• Rhymes: -aʊs

Noun

house (countable and uncountable, plural houses or (dialectal) housen or (chiefly humorous) hice)

  1. A structure built or serving as an abode of human beings. [from 9th c.]
    • The big houses, and there are a good many of them, lie for the most part in what may be called by courtesy the valleys. You catch a glimpse of them sometimes at a little distance from the [railway] line, which seems to have shown some ingenuity in avoiding them, [].
  2. The people who live in a house; a household. [from 9th c.]
    • one that feared God with all his house
  3. A building used for something other than a residence (typically with qualifying word). [from 10th c.]
    1. A place of business; a company or organisation, especially a printing press, a publishing company, or a couturier. [from 10th c.]
    2. A place of public accommodation or entertainment, especially a public house, an inn, a restaurant, a theatre, or a casino; or the management thereof.[from 10th c.]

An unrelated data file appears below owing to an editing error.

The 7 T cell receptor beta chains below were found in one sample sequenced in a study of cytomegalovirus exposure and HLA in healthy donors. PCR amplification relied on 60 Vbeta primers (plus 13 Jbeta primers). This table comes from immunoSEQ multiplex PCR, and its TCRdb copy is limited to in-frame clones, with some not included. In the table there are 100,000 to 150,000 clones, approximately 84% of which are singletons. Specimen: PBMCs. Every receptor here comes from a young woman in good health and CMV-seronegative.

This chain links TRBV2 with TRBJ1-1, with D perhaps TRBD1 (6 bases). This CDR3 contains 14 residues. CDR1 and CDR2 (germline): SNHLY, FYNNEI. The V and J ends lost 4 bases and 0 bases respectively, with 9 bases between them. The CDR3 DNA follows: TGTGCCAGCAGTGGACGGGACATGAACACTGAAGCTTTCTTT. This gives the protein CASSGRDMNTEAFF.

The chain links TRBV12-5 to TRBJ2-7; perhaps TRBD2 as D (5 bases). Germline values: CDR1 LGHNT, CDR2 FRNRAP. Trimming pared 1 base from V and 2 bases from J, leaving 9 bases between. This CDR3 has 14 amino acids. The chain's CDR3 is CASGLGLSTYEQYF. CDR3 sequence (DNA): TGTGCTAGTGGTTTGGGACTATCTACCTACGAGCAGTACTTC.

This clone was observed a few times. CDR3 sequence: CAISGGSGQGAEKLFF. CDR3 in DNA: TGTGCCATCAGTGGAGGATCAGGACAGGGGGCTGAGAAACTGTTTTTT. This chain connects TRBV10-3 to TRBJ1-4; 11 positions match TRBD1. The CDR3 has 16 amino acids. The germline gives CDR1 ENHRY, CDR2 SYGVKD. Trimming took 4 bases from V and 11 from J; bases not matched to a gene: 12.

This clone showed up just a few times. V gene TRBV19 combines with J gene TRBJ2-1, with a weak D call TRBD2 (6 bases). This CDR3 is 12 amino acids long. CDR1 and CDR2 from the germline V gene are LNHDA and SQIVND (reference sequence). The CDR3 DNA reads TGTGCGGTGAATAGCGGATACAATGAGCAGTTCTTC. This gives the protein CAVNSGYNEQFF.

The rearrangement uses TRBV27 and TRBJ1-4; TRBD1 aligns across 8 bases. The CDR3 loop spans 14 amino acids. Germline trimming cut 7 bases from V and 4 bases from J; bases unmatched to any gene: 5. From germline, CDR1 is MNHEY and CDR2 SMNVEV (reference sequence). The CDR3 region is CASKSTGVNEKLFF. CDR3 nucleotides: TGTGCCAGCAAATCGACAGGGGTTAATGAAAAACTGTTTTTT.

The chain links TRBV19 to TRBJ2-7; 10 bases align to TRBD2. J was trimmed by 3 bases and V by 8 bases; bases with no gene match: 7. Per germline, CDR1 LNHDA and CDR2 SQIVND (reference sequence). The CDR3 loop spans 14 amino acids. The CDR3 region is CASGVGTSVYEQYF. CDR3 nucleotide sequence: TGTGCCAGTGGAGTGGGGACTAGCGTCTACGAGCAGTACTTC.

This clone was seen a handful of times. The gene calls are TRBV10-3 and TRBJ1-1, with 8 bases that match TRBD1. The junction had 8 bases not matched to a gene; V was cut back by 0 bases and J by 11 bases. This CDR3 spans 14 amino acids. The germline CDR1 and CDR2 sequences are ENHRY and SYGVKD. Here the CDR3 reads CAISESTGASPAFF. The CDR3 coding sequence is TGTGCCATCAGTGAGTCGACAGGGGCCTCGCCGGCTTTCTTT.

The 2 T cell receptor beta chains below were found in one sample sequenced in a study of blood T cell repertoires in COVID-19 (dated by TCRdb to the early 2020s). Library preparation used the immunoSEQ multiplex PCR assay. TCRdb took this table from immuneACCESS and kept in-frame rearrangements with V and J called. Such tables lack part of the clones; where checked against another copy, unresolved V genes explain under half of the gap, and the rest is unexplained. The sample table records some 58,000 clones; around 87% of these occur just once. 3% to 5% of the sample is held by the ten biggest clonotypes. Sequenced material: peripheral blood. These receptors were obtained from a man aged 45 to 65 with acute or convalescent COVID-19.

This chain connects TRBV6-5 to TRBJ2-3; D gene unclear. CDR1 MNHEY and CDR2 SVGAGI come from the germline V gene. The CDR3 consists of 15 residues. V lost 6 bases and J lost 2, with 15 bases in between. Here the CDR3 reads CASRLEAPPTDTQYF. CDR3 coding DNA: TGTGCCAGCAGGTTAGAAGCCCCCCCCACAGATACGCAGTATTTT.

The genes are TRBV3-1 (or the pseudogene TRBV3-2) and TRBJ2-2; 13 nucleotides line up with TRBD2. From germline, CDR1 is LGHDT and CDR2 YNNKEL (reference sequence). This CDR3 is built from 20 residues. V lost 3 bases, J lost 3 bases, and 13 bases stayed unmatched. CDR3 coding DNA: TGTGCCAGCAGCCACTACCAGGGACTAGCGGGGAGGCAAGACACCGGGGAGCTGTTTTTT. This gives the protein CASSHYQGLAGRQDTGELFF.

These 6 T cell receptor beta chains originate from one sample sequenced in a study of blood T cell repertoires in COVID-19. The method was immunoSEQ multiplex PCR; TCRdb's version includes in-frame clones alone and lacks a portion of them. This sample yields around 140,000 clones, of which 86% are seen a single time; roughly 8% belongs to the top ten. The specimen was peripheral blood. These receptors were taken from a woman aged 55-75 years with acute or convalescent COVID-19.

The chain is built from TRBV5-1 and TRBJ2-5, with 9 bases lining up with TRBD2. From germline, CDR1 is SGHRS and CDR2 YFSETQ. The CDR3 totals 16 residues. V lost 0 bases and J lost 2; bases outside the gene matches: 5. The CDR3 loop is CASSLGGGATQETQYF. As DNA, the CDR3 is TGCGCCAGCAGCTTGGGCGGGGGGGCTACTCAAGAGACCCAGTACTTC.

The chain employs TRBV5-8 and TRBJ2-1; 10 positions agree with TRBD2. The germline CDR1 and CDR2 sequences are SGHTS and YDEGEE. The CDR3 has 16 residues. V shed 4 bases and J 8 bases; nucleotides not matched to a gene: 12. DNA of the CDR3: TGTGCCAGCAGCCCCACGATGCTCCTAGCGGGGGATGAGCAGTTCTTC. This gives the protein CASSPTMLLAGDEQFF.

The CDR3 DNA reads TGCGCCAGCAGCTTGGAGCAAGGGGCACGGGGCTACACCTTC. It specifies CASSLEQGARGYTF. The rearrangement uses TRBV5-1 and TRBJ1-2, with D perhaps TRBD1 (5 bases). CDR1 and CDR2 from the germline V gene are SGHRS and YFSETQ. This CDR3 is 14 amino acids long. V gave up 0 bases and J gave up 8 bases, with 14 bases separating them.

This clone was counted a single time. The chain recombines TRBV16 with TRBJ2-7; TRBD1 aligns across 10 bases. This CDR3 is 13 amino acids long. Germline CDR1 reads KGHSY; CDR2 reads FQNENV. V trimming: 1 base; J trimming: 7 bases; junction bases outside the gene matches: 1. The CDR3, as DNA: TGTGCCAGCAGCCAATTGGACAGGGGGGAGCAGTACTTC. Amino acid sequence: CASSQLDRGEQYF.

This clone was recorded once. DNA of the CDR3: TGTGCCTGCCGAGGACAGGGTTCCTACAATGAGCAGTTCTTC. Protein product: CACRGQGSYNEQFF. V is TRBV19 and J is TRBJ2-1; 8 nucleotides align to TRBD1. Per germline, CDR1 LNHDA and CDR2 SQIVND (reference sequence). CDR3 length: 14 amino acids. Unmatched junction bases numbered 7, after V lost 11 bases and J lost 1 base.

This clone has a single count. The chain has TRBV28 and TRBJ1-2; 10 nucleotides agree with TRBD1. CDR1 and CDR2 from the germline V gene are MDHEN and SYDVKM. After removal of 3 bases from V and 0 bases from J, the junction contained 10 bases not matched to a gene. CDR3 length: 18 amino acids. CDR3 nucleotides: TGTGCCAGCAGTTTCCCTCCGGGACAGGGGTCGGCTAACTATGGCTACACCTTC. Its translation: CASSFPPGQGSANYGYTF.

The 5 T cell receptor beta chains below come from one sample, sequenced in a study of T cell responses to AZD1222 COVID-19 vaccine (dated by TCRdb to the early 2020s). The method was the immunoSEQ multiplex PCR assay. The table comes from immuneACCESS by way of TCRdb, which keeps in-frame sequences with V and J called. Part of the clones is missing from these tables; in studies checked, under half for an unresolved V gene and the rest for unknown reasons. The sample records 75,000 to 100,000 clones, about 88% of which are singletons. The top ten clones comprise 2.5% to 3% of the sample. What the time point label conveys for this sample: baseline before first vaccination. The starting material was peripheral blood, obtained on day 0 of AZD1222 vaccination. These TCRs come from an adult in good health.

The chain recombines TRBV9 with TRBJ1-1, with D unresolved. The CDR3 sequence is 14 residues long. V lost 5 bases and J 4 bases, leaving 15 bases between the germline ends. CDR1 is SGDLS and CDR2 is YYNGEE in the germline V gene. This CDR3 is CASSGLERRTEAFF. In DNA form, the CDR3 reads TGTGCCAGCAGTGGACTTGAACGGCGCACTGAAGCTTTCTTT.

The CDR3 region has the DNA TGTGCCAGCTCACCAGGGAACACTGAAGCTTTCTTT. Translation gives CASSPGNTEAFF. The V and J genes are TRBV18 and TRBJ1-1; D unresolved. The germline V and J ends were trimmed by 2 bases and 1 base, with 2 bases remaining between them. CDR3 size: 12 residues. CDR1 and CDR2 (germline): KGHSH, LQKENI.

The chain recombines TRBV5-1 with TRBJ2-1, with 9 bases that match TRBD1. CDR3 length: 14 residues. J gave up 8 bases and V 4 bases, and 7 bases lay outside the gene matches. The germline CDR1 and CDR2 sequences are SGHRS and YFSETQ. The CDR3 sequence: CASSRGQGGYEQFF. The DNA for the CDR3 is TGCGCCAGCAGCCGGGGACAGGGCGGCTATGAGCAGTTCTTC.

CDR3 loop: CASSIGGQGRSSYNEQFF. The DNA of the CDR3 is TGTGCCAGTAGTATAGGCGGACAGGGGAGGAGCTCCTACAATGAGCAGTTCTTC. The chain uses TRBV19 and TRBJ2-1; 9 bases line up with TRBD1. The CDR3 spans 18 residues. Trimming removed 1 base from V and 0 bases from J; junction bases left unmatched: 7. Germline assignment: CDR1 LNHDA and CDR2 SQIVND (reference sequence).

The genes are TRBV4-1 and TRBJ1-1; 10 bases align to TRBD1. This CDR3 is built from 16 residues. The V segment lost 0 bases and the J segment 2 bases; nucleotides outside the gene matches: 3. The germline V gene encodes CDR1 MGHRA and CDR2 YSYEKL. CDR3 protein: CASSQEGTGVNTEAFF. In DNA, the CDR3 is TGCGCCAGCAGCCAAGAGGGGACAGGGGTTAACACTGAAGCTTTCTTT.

3. (historical) A workhouse.
      • 1834, Great Britain. Parliament. House of Commons, Reports from the Commissioners (volume 29, page 169)
        To this the pauper replied that he did not want that, and that rather than be sent to the house he would look out for work.
  4. The audience for a live theatrical or similar performance. [from 10th c.]
  5. A theatre.
    • 1964, Northwest Ohio Quarterly (volume 36, page 185)
      The farce comedy which followed, When We’re Married by Charles Burnham, was heartily praised, with the character man singled out for special extollation. The production filled the house.